University of Wisconsin Hospitals and Clinics

University, Wisconsin, United States

University of Wisconsin Hospitals and Clinics

University, Wisconsin, United States

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PubMed | University of Wisconsin Hospitals and Clinics
Type: | Journal: Gynecologic oncology case reports | Year: 2013

Ovarian angiosarcomas are rare and clinically aggressive neoplasms. In addition to surgery, taxol is the most studied adjuvant chemotherapy. Anti-angiogenic therapies can be considered as an option.


Ibele A.R.,University of Wisconsin - Madison | Kennedy G.D.,University of Wisconsin Hospitals and Clinics | Lund D.P.,University of Wisconsin - Madison | Nichol P.F.,University of Wisconsin - Madison
Journal of Pediatric Surgery | Year: 2010

In adults, mesenteric venous thrombosis with extension into the portal system is a known complication of total proctocolectomy with pouch ileoanal anastomosis. Although frequently reported in adults, this complication is rare in pediatric patients undergoing this operation. We report 2 cases of adolescent patients with ulcerative colitis who experienced portal vein thrombosis after this procedure. Both were treated with systemic anticoagulation therapy with complete resolution of their clots. We recommend that mesenteric/portal venous thrombosis be considered in the differential diagnosis in any child presenting with fever, abdominal pain, and leukocytosis after restorative proctocolectomy with ileal pouch anastomosis and that imaging obtained to evaluate abdominal complaints in this population be directed toward ruling out this complication. © 2010 Elsevier Inc. All rights reserved.


Larson J.D.,University of Wisconsin Hospitals and Clinics | Gutowski K.A.,University of Wisconsin Hospitals and Clinics | Marcus B.C.,University of Wisconsin Hospitals and Clinics | Rao V.K.,University of Wisconsin Hospitals and Clinics | And 3 more authors.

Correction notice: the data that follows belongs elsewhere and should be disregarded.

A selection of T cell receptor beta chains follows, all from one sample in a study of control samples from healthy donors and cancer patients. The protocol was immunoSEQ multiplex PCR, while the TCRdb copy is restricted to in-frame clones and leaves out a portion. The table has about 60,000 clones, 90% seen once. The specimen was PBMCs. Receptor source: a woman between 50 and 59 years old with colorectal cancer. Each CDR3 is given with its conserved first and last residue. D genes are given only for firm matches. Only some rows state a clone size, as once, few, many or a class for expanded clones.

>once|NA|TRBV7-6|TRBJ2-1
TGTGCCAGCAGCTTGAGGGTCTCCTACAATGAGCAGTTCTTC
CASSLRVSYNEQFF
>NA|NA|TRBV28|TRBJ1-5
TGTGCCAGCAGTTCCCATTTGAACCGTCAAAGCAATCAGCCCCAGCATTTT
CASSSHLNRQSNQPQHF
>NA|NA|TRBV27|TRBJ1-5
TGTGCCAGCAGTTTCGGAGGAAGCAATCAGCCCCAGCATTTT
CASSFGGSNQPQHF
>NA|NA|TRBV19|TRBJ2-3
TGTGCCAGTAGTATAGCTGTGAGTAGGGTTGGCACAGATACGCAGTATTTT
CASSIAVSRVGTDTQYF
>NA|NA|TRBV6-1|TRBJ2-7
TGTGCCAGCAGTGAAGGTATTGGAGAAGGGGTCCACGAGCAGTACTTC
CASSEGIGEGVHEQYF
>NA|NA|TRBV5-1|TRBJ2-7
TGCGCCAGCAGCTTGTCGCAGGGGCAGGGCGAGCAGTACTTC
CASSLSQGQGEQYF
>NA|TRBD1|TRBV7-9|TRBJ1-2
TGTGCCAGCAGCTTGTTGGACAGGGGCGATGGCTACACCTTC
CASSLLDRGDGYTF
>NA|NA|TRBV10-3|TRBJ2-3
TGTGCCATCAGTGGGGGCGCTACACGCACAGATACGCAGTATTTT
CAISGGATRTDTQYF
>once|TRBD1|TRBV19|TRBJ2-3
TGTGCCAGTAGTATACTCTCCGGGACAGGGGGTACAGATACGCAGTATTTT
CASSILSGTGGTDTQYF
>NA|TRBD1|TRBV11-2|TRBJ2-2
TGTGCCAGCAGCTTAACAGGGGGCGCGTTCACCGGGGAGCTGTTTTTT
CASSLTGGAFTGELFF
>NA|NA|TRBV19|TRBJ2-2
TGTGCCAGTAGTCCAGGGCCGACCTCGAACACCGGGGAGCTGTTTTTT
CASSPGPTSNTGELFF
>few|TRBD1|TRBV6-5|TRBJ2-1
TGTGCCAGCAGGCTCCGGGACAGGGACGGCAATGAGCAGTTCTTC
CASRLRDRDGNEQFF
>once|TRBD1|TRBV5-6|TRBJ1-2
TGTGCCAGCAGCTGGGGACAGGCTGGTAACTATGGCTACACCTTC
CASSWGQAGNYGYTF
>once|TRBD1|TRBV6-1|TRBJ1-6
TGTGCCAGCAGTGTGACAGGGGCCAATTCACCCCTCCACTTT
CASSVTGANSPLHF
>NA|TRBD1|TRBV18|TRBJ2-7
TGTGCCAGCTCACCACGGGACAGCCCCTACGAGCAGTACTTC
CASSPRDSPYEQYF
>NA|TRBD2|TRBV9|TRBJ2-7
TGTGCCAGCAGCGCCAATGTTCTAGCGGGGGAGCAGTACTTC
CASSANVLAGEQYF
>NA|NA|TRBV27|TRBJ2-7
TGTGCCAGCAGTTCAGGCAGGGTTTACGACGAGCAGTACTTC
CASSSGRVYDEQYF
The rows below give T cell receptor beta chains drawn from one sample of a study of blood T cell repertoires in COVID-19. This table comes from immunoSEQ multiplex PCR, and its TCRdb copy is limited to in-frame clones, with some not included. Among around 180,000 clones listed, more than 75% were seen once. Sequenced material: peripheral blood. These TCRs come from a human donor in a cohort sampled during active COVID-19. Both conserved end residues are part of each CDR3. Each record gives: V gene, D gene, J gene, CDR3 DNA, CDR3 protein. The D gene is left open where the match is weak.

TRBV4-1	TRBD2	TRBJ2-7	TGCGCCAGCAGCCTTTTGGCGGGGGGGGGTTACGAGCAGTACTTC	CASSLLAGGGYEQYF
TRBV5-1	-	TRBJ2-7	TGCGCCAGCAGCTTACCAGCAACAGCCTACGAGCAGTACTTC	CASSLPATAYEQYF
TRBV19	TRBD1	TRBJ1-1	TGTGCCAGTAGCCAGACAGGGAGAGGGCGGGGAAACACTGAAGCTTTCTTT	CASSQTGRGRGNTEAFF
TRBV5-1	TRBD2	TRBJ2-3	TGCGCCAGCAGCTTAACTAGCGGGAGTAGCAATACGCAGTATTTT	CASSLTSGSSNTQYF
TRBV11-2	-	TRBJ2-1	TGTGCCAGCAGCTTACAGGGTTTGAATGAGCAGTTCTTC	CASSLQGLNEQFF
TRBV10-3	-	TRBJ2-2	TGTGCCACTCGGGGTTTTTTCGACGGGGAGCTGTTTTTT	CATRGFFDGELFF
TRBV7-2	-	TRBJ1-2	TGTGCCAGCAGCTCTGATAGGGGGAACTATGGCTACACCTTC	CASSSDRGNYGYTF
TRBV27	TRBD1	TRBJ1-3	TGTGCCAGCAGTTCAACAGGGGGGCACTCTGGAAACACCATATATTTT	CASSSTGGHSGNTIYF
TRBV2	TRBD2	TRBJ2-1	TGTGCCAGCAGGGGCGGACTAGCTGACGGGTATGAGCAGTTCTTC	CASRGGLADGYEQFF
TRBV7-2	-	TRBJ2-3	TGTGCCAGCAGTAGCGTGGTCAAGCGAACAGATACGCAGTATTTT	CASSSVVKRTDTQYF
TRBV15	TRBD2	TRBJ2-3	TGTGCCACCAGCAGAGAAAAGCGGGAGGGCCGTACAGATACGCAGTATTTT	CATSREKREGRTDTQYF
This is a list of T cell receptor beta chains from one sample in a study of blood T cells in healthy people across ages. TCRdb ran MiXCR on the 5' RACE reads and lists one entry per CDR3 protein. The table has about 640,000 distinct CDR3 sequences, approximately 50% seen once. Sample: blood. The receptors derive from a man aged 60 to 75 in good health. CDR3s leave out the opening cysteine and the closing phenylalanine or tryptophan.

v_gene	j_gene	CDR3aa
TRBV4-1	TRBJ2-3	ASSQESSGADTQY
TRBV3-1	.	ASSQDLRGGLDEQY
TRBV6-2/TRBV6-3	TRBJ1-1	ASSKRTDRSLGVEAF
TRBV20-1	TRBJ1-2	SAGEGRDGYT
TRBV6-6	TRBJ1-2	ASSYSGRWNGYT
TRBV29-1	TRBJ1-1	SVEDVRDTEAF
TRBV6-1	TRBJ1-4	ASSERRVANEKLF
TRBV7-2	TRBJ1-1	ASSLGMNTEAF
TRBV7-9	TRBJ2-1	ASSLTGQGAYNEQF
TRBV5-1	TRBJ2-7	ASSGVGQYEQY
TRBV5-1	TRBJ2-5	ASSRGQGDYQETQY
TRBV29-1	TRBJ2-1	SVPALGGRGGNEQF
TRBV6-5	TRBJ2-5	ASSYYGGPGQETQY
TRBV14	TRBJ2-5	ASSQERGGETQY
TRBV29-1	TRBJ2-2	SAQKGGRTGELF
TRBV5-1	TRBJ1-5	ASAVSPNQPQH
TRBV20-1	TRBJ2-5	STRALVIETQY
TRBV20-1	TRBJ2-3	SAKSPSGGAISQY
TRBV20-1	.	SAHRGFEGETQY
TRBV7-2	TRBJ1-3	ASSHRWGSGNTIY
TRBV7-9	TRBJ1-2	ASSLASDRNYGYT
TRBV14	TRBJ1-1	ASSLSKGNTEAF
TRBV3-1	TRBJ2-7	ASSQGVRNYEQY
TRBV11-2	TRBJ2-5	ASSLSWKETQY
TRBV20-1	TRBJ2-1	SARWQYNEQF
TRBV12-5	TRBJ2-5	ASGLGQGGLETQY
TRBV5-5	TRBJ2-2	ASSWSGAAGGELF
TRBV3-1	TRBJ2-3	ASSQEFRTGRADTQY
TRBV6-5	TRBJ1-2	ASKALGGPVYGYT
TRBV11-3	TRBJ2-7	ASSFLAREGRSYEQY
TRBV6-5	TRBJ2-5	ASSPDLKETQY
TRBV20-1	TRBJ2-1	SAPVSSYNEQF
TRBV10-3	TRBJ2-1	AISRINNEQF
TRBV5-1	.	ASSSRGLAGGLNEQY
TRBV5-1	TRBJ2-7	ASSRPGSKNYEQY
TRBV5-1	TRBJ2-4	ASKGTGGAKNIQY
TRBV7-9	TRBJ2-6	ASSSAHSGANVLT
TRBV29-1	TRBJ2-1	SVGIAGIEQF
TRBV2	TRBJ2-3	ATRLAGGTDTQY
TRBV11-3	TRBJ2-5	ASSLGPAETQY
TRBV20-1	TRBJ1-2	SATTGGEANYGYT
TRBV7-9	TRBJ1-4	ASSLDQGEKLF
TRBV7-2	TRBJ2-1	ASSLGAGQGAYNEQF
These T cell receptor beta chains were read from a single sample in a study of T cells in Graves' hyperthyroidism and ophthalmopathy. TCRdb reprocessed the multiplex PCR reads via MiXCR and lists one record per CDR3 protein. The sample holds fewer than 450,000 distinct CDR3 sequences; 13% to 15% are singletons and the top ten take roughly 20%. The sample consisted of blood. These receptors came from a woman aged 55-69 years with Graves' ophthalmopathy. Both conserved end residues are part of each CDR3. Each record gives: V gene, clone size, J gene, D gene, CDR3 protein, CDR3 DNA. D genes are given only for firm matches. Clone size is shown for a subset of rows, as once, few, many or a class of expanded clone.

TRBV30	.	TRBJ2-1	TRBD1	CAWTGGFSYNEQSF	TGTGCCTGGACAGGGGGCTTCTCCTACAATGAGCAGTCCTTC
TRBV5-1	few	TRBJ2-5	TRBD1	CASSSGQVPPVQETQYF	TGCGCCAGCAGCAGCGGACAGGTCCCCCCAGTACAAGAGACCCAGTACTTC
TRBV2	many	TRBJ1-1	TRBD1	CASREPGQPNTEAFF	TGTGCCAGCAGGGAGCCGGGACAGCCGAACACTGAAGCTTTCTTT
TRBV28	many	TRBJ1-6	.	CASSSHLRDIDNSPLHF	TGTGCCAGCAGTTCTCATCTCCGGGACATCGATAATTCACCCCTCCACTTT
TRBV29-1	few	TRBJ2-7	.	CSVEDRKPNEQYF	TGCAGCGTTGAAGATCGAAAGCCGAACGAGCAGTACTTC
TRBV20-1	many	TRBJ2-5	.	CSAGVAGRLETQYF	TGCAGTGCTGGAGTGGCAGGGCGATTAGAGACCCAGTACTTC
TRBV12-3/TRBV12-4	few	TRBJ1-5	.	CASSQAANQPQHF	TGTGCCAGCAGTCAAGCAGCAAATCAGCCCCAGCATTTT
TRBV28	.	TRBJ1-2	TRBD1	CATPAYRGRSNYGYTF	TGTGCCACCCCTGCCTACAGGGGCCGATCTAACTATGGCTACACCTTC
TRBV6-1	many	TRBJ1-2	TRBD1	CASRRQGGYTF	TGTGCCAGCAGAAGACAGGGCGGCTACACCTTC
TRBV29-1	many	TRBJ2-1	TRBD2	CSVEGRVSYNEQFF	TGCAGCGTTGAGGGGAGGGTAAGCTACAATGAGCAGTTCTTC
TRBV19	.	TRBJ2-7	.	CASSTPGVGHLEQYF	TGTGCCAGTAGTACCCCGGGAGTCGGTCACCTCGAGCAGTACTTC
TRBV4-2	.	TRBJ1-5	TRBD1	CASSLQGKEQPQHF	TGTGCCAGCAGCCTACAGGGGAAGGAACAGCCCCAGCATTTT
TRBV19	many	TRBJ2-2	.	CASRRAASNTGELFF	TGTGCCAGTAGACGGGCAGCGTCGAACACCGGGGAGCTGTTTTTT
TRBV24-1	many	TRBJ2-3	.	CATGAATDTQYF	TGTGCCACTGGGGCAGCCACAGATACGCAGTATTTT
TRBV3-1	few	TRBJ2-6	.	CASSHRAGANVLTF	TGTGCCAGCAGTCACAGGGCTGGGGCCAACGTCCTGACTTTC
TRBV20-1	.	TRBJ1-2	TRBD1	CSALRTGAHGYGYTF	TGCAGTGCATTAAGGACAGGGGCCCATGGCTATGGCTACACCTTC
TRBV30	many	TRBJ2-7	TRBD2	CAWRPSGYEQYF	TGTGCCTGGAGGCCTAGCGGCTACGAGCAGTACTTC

Plastic and Reconstructive Surgery | Year: 2010

Background: Current rates of postoperative nausea and vomiting experienced by outpatient surgery patients are as high as 20 to 30 percent. Electroacustimulation therapy has been demonstrated to be effective in controlling these symptoms, but trials identifying its efficacy in the outpatient surgery population are lacking. Methods: One hundred twenty-two patients undergoing surgical procedures at an outpatient surgery center were randomized to two treatment arms. The first arm received the standardized pharmacologic postoperative nausea and vomiting prevention typical for patients undergoing outpatient surgery, whereas in the second arm, the ReliefBand and pharmacologic measures were used. The ReliefBand is a U.S. Food and Drug Administration-approved electroacustimulation device. Electroacustimulation is a derivative of acupuncture therapy that uses a small electrical current to stimulate acupuncture points on the human body and is thought to relieve nausea, vomiting, and pain. Outcomes measured were pain and nausea symptoms, emetic events, the need for rescue medications, and the time to discharge. Results: The electroacustimulation arm reported statistically significant lower nausea scores at 30 minutes and 120 minutes postoperatively (p < 0.05). In addition, subgroup analysis demonstrated significant findings in favor of the experimental group, with anatomical subsets of surgical patients requiring less pain medication and shorter times from surgery to discharge when compared with the standard treatment. However, electroacustimulation did not have a significant effect on the amount of pain experienced by patients in any group. Conclusion: The authors' study demonstrates that electroacustimulation offers added protection against symptoms of postoperative nausea and vomiting in an outpatient cosmetic surgery population, representing a safe and cost-effective addition to current pharmacologic preventive measures. Copyright © 2010 by the American Society of Plastic Surgeons.


PubMed | University of Wisconsin Hospitals and Clinics
Type: Case Reports | Journal: WMJ : official publication of the State Medical Society of Wisconsin | Year: 2010

Metastatic pancreatic adenocarcinoma presenting with immune thrombocytopenic purpura is a very rare association. To date, only 1 case report found in the literature delineates such an association. We present a case of a patient with newly diagnosed, biopsy-proven metastatic pancreatic adenocarcinoma with new-onset immune thrombocytopenic purpura. The patients platelet count returned to normal limits after being treated with oral corticosteroid therapy. In conclusion, immune thrombocytopenic purpura can be associated with metastatic pancreatic adenocarcinoma and responds well to corticosteroid therapy.

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